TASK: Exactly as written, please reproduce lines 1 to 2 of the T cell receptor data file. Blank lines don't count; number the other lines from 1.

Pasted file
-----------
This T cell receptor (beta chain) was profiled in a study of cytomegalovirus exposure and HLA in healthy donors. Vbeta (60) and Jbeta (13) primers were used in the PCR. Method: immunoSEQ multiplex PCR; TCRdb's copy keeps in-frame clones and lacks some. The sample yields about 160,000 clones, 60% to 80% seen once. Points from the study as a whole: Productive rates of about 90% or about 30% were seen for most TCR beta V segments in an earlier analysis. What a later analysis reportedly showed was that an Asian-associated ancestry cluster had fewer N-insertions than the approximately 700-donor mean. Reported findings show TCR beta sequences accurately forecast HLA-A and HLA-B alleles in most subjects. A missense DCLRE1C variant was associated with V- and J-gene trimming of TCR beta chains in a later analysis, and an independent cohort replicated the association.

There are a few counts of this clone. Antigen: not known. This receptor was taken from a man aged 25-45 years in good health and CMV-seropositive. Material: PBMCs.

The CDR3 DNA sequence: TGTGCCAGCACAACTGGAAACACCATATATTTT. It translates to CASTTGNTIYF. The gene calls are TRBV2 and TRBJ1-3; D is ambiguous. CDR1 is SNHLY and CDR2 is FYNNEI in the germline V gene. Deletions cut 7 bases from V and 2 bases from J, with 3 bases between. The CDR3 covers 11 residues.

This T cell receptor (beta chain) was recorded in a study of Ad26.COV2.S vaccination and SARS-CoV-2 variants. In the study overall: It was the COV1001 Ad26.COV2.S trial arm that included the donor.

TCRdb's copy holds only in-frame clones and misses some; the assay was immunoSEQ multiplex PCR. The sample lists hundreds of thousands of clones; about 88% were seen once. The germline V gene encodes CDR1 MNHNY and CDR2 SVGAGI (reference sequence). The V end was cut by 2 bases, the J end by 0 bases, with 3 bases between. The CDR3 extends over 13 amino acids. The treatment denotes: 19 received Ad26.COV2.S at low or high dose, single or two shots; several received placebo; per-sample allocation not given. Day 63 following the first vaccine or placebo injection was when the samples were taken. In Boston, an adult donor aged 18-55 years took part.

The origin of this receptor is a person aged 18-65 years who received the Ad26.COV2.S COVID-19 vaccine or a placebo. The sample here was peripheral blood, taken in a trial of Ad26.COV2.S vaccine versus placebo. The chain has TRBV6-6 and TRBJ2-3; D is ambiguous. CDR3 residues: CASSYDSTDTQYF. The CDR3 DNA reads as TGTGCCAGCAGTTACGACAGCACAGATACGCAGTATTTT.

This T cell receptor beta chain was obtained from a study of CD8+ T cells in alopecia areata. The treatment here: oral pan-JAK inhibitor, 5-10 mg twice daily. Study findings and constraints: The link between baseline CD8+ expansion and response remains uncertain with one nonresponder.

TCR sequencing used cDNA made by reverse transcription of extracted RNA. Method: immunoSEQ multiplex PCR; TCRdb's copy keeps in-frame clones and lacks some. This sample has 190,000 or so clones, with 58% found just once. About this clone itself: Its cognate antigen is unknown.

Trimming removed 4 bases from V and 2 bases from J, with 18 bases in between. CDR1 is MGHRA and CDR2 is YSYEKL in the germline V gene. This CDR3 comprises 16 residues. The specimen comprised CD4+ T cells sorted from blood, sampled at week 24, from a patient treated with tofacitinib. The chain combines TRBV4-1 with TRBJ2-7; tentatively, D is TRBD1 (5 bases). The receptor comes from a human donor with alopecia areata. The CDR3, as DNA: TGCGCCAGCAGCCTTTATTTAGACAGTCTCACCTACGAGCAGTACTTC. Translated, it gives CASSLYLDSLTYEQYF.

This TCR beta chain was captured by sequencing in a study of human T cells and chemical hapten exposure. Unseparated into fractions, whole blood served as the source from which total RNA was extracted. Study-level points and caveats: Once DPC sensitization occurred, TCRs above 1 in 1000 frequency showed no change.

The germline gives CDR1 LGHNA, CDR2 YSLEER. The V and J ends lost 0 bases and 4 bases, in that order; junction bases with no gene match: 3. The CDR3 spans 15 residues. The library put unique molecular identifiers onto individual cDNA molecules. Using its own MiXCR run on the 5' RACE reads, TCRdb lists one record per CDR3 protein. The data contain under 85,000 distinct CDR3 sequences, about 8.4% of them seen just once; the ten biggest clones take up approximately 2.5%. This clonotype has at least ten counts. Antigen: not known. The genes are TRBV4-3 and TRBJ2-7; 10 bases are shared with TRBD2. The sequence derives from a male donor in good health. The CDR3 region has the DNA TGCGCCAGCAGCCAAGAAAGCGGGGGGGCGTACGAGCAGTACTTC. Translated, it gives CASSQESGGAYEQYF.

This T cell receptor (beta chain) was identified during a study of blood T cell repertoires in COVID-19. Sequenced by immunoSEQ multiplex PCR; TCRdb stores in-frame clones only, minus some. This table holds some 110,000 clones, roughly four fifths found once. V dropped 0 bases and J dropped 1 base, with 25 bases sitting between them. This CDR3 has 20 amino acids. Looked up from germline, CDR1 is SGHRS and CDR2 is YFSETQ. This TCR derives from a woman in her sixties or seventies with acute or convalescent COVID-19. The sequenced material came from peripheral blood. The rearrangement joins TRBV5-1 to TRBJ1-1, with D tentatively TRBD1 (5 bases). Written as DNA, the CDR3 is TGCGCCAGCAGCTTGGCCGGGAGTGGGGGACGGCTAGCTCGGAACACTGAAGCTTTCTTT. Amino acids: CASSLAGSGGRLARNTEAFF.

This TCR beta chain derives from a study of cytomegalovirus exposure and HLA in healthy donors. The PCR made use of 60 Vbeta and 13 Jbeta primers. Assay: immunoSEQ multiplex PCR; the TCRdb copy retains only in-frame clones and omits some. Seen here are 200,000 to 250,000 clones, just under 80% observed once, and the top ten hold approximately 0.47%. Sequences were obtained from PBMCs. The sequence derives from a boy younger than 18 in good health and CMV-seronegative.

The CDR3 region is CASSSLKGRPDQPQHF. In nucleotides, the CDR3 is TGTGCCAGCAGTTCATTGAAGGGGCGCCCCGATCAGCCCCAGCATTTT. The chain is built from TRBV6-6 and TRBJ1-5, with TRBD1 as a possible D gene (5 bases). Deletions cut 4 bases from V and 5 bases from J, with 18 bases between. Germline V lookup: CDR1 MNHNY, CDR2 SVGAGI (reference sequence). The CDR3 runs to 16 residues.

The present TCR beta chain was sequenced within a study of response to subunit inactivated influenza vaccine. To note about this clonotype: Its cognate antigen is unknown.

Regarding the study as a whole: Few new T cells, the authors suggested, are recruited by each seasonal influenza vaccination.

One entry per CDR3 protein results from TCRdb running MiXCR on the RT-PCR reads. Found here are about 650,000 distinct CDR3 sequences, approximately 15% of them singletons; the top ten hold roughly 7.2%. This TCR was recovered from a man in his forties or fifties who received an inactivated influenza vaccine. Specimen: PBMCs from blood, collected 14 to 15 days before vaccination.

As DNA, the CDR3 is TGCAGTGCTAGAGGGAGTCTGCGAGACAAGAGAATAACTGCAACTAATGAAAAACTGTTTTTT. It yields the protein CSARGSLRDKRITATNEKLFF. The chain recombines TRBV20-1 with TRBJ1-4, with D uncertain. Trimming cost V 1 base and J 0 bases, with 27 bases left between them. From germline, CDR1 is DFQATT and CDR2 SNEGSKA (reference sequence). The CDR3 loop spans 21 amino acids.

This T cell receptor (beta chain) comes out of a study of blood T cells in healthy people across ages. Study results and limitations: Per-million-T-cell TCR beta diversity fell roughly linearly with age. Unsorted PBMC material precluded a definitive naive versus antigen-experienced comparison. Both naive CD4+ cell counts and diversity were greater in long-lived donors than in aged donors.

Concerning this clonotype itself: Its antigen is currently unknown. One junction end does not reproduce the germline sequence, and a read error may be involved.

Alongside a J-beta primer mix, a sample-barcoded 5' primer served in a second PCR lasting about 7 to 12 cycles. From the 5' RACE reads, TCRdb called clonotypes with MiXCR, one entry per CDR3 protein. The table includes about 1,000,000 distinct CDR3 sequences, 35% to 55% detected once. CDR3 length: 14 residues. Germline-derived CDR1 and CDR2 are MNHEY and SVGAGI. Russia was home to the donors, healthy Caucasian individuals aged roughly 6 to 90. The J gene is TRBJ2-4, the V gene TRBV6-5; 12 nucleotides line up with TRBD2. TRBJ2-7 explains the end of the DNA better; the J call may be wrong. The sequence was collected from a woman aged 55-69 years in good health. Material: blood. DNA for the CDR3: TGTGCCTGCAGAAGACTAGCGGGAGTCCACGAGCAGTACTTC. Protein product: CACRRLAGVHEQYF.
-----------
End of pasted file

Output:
This T cell receptor (beta chain) was profiled in a study of cytomegalovirus exposure and HLA in healthy donors. Vbeta (60) and Jbeta (13) primers were used in the PCR. Method: immunoSEQ multiplex PCR; TCRdb's copy keeps in-frame clones and lacks some. The sample yields about 160,000 clones, 60% to 80% seen once. Points from the study as a whole: Productive rates of about 90% or about 30% were seen for most TCR beta V segments in an earlier analysis. What a later analysis reportedly showed was that an Asian-associated ancestry cluster had fewer N-insertions than the approximately 700-donor mean. Reported findings show TCR beta sequences accurately forecast HLA-A and HLA-B alleles in most subjects. A missense DCLRE1C variant was associated with V- and J-gene trimming of TCR beta chains in a later analysis, and an independent cohort replicated the association.

There are a few counts of this clone. Antigen: not known. This receptor was taken from a man aged 25-45 years in good health and CMV-seropositive. Material: PBMCs.